A Midsummer Night’s Dream was my first experience of Durham Opera Ensemble (DOE) and, indeed, opera in Durham. Despite being an avid fan, I’ve never seen any opera that was especially modern. The fact that this particular production is performed in English was something that excited me, and should appeal to those looking for an introduction to opera, as it proved not just to be accessible, but truly enchanting.
There was palpable excitement in the audience before the production even started, which was welcoming. Well attended and well supported, the atmosphere was promising; the audience visibly couldn’t wait for the show to begin. As soon as the lights went down, silence commenced and the curtains opened to a spectacular setting. Certainly the most professional staging I’ve seen so far, it was mesmerising. Credit should be given to the lighting team, as the stage was always bathed in an appropriate light. Without wanting to call it ‘mood lighting’, the ambience complimented and supported the emotions throughout the opera. It was extremely clever, and touches like this were subtle but appreciated. Similarly, smoke drifted around the stage, catching the light and giving an extra otherworldly quality that complimented the magic of the performance, working especially well in the fairy scenes.
The beginning felt a little insecure, and it took a while for me to adapt to the costumes onstage, which were fairly modern in comparison to the otherwise traditional setting. The dancing, though generally very well-choreographed throughout the play, began a bit shakily – although this got steadily better. Oberon (Lewis Cullen) surprised me with his opening solo, having an unusually high voice, but this merely added to the ethereal quality of his character. Later, having gained some confidence after the opening scene, he really began to shine and played a slightly eccentric fairy king very well. Meanwhile, Lysander (Laurence Kilsby) had a fantastic voice that unfortunately was lost a bit within the music, to begin with. Another audience member commented that at times he forgot he was listening to an English opera, as the words were not always well articulated, yet this could be down to nerves. This problem could easily be forgiven, as in the Second Act, it seemed to fix itself and projection was greatly improved.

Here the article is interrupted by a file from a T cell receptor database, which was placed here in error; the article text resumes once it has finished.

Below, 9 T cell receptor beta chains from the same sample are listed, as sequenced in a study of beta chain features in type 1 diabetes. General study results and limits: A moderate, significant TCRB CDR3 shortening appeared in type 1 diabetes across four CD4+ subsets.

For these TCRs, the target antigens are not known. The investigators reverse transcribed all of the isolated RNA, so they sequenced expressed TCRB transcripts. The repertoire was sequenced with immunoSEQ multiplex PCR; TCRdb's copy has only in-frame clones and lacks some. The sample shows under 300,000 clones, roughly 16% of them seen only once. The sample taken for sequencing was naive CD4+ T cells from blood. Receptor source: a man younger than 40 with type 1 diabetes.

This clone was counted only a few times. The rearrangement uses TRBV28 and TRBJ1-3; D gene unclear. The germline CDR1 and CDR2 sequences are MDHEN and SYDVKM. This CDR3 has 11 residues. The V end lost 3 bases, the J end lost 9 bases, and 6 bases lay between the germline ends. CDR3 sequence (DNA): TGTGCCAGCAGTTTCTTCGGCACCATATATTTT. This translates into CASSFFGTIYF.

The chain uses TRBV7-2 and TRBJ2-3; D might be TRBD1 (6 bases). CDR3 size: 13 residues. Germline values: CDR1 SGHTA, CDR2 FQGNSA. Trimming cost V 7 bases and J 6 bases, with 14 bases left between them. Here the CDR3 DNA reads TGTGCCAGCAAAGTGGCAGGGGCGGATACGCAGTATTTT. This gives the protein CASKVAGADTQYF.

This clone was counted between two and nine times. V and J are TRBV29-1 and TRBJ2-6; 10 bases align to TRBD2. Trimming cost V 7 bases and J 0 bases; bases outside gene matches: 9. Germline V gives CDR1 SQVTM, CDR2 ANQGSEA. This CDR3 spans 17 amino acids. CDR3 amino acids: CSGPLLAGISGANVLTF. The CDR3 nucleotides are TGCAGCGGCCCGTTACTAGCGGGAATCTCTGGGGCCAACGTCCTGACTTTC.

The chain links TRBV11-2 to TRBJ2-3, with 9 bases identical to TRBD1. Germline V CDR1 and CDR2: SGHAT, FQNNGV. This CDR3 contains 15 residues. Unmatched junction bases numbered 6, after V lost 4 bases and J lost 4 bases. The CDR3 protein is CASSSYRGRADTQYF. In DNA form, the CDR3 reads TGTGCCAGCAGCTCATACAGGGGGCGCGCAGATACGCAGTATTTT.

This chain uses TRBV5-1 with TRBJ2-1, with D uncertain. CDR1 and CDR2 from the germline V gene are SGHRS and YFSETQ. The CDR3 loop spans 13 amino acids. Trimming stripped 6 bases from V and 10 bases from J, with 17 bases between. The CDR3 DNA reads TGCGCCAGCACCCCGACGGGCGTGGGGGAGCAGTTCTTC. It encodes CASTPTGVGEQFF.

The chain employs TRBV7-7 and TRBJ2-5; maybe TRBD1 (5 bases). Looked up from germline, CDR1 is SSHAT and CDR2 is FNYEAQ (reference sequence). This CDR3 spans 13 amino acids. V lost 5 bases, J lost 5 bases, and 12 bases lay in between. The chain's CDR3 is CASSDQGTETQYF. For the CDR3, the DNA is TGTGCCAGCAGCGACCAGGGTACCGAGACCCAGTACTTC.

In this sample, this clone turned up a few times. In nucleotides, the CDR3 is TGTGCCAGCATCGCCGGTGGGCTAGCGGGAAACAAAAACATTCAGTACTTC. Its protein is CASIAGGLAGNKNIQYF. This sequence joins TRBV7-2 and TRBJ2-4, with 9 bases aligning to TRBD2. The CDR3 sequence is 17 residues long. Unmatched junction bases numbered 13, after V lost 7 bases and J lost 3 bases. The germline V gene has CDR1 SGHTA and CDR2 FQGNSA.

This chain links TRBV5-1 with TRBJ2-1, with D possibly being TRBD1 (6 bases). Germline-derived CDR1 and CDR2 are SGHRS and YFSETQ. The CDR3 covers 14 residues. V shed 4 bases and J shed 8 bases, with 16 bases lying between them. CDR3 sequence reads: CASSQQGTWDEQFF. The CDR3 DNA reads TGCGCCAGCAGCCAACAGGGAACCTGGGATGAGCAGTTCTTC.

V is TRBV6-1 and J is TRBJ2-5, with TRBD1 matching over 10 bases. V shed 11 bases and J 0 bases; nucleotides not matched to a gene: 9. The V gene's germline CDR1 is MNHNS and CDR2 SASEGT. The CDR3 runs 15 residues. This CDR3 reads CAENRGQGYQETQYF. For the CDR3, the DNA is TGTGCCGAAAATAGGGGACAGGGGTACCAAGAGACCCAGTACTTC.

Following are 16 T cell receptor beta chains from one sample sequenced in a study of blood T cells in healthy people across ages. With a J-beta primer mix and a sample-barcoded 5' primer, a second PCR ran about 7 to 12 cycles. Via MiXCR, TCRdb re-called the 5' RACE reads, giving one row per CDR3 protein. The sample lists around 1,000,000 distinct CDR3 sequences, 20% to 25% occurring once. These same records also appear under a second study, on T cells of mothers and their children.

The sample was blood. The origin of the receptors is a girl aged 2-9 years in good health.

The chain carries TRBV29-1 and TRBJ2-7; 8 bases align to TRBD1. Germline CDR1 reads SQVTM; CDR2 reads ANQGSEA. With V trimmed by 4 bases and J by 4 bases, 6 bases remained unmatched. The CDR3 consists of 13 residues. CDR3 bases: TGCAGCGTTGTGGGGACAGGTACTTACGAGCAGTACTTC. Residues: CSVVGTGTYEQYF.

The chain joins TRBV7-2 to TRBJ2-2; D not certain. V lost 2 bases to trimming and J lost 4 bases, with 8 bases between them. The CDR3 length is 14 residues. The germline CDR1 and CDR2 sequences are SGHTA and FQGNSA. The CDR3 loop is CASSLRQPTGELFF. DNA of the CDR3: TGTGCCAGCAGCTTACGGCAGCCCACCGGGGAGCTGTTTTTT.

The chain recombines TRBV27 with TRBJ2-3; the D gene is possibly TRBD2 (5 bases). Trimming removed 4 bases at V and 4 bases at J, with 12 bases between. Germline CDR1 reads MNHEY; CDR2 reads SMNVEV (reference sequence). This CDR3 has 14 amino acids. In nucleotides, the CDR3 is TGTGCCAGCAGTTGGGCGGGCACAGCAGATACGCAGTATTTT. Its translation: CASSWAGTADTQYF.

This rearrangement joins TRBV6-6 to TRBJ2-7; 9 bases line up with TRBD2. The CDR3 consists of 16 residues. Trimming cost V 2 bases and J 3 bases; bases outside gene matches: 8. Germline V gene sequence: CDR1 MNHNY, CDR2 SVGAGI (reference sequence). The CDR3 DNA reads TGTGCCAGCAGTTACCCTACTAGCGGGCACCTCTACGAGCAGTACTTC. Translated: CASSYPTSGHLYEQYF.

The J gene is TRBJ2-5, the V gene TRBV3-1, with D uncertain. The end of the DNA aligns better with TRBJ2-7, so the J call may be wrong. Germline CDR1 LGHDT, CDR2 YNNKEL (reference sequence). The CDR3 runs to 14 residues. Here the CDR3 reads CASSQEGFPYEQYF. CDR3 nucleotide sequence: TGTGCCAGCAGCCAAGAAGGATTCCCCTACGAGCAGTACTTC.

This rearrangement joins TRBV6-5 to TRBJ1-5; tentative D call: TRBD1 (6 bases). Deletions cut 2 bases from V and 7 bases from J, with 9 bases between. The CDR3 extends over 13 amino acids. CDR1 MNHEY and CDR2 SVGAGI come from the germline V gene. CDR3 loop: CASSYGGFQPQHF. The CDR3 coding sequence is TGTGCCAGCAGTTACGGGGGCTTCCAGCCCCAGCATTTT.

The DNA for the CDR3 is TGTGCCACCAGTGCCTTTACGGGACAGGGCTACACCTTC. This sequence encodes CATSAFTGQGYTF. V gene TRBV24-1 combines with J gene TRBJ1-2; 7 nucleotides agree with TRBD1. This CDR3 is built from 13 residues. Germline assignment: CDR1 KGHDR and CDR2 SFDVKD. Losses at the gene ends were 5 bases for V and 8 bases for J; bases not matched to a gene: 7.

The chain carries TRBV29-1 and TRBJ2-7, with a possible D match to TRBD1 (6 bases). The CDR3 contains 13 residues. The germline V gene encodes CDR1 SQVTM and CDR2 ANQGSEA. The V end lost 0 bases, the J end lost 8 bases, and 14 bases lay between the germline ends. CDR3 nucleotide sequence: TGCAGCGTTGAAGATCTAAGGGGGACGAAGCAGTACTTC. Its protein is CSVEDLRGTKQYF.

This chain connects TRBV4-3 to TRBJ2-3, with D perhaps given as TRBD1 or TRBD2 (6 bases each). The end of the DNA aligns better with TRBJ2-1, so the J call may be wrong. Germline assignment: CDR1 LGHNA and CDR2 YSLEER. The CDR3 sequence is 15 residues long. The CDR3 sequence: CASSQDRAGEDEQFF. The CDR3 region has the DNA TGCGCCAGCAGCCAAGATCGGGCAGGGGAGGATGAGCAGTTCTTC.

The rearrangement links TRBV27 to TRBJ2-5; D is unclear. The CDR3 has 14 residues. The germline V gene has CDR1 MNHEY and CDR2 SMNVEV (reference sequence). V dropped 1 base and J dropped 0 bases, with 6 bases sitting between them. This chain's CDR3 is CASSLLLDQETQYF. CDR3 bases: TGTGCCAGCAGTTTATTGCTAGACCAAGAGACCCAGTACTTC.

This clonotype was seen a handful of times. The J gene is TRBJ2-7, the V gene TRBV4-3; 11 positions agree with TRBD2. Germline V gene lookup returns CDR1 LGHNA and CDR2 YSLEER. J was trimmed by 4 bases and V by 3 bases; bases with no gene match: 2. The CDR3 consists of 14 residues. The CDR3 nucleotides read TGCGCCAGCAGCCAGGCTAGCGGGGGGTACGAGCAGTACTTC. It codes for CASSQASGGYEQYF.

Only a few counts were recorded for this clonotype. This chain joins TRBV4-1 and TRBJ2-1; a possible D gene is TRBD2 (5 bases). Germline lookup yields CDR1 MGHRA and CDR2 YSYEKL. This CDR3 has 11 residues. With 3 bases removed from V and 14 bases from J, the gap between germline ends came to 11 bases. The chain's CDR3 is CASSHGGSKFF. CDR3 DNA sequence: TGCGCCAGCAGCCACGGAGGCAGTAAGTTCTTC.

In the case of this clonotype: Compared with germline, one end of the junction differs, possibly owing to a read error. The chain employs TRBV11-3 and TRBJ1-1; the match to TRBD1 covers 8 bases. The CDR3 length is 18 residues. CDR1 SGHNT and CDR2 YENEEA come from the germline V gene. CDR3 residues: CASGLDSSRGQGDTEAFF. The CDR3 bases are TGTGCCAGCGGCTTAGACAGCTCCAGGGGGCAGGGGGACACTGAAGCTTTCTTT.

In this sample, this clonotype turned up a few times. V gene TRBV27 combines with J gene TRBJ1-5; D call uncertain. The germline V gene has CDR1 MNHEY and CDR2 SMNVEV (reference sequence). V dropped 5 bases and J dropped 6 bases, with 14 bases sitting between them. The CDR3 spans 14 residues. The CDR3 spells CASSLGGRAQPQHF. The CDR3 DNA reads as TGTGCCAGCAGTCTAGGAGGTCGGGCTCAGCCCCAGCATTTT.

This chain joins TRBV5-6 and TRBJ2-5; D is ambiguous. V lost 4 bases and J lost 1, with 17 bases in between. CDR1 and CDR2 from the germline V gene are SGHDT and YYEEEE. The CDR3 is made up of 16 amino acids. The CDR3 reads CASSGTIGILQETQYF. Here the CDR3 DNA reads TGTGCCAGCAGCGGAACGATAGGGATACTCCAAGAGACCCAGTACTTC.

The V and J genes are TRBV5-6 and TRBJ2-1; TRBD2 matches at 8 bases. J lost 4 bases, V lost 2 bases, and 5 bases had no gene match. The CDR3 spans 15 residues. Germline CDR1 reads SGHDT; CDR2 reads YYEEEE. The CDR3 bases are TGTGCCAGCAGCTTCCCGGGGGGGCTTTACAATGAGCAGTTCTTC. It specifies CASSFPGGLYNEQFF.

Tytania (Rowena Ashby) struggled occasionally, but for the most part was every bit the ethereal fairy queen she was supposed to be. In fairness, she certainly had some of the most challenging vocal parts in the whole production. Her extended scene with Bottom (Julian Purdy) was highly impressive and displayed some really awe-inspiring vocal capabilities. Both of the female lovers, Helena (Emer Acton) and Hermia (Amy Porter) were very good. The cast was well chosen: how I imagined the characters aesthetically, while still remaining brilliant vocally.
Yet, the most notable performances came from Puck (Alabama Jackson) and Bottom. Jackson’s boundless, unrelenting energy brought her character to life and gave a true vitality to the play; whilst Purdy’s portrayal of Bottom was something else. His stage presence was astounding and seemed at times truly professional. He was funny, arrogant and hugely polished. He excelled.
Overall, the play was brilliant. It contained convincing moments of anguish and love, whilst simultaneously providing refreshing comic relief. The National Park employees, in particular, Bottom and Flute (Llewelyn Cross), who played Thisbe in the meta-play, were hilarious. Further, some of the visuals were truly stunning. A sleeping Tytania bathed in blue light, surrounded by flickering tea lights, presented an almost painting-like vision for the audience. It was a fitting scene to end Act One: one of beauty and ethereal majesty.
Visually, it was sensational; vocally, it was tremendous. If Shakespeare had commissioned one of his most-loved comedies as an opera, I’m sure he would have enjoyed it as much as me.
‘A Midsummer Night’s Dream’ will be performed at the Gala Theatre from Friday, 17th February until Saturday 18th February at 19:30. Book your tickets here.